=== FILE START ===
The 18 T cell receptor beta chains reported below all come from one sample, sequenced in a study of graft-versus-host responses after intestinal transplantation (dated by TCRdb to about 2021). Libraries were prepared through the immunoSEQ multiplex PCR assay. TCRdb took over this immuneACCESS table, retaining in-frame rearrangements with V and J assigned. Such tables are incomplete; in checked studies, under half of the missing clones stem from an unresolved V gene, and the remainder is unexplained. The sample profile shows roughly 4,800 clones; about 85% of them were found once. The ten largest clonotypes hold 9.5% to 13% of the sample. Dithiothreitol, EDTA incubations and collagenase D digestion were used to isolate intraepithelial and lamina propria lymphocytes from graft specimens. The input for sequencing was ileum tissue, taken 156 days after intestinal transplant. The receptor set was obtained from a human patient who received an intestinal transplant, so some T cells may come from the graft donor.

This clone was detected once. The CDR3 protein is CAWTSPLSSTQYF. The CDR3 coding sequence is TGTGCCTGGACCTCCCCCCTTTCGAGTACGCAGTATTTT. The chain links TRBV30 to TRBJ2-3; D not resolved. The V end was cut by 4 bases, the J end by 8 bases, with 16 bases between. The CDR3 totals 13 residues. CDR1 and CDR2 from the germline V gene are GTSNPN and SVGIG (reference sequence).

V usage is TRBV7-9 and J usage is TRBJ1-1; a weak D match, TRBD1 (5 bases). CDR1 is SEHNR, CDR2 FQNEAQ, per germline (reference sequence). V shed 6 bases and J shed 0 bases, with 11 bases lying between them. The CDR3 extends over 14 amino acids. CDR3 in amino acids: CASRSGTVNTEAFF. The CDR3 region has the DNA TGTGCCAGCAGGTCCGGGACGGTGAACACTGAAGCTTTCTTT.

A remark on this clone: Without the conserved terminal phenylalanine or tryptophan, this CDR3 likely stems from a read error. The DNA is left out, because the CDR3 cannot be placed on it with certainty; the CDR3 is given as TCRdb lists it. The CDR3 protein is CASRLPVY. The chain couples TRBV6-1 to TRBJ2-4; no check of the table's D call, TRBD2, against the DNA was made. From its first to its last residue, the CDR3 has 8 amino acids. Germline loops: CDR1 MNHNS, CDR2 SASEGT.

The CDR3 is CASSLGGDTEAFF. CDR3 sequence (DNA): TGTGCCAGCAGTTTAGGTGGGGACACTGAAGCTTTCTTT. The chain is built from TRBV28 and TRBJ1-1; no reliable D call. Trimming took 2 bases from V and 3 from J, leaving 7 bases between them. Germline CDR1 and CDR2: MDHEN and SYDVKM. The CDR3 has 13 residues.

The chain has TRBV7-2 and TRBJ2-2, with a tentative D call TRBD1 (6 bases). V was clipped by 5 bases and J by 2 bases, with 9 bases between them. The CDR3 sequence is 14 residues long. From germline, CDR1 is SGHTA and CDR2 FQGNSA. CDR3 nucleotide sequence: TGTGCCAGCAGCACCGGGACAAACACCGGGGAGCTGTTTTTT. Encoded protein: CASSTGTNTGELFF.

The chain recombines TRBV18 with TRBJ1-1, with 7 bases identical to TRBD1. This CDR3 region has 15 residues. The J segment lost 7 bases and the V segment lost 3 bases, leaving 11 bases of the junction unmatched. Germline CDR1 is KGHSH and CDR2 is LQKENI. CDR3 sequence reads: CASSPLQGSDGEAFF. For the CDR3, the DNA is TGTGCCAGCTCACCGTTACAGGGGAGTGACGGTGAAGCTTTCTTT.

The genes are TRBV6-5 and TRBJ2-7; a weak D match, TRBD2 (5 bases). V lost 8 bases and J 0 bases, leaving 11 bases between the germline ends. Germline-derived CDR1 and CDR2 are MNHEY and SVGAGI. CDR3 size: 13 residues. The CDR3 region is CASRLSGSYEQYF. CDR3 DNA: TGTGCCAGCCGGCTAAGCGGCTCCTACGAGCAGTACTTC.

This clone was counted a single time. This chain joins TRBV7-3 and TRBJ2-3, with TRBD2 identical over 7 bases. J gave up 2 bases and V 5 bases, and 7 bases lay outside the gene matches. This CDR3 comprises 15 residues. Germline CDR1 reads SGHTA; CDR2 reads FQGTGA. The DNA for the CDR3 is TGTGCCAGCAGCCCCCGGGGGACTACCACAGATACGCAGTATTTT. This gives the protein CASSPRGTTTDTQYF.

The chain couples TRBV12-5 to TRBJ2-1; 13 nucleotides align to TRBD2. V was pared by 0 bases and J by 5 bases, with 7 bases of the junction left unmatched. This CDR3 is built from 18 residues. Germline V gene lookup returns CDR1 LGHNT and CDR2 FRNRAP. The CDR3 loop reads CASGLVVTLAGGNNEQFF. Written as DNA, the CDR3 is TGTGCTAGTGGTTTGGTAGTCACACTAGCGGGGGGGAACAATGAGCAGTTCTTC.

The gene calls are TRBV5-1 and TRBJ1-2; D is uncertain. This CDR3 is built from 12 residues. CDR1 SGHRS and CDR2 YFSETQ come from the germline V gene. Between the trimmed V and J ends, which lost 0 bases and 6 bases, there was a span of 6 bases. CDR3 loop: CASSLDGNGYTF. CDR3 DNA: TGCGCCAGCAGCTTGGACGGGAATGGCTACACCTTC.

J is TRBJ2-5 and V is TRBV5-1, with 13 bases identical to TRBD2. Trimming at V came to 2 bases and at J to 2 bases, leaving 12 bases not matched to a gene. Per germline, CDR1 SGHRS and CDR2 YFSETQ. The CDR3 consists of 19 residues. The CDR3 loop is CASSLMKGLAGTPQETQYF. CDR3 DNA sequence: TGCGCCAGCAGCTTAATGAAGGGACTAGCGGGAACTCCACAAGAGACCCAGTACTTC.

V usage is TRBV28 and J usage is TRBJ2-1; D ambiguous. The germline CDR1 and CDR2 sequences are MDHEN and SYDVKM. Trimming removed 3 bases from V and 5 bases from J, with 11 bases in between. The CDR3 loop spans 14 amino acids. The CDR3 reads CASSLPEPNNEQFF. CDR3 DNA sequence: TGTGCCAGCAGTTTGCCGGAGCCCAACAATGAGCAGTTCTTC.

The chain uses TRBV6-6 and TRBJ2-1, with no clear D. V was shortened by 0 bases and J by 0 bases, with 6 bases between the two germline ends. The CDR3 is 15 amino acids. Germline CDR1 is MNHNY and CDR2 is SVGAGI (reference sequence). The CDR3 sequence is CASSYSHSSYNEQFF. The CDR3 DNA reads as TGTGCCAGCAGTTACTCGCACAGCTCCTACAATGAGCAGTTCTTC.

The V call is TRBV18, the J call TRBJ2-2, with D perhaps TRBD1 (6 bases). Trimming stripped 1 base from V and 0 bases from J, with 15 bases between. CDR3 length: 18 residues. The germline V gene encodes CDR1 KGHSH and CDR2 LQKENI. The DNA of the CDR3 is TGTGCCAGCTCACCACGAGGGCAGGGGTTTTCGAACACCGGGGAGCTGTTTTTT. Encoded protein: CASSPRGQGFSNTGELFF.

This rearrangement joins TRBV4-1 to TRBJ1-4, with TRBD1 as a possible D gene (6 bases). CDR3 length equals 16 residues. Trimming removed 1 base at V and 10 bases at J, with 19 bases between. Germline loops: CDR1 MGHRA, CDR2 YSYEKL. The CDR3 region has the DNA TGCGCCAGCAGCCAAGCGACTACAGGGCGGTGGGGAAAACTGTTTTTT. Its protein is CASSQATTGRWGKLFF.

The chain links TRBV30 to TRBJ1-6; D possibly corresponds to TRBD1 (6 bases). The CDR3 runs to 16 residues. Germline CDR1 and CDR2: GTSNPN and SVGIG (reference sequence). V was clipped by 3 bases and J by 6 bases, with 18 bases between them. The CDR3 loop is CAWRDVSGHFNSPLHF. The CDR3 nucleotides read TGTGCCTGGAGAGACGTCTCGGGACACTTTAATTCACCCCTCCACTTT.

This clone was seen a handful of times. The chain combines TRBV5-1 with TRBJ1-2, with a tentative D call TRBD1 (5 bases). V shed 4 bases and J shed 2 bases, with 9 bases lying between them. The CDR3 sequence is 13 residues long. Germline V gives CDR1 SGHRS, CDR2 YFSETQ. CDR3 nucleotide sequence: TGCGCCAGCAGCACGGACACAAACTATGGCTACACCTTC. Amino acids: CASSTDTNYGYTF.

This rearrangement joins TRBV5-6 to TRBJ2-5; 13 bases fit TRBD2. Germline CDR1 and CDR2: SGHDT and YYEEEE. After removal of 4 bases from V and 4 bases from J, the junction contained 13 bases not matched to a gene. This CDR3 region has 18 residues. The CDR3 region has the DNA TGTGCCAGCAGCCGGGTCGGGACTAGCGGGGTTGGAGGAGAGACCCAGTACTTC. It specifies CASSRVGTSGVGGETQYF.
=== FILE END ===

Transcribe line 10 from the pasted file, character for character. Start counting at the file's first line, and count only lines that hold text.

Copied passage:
The chain couples TRBV12-5 to TRBJ2-1; 13 nucleotides align to TRBD2. V was pared by 0 bases and J by 5 bases, with 7 bases of the junction left unmatched. This CDR3 is built from 18 residues. Germline V gene lookup returns CDR1 LGHNT and CDR2 FRNRAP. The CDR3 loop reads CASGLVVTLAGGNNEQFF. Written as DNA, the CDR3 is TGTGCTAGTGGTTTGGTAGTCACACTAGCGGGGGGGAACAATGAGCAGTTCTTC.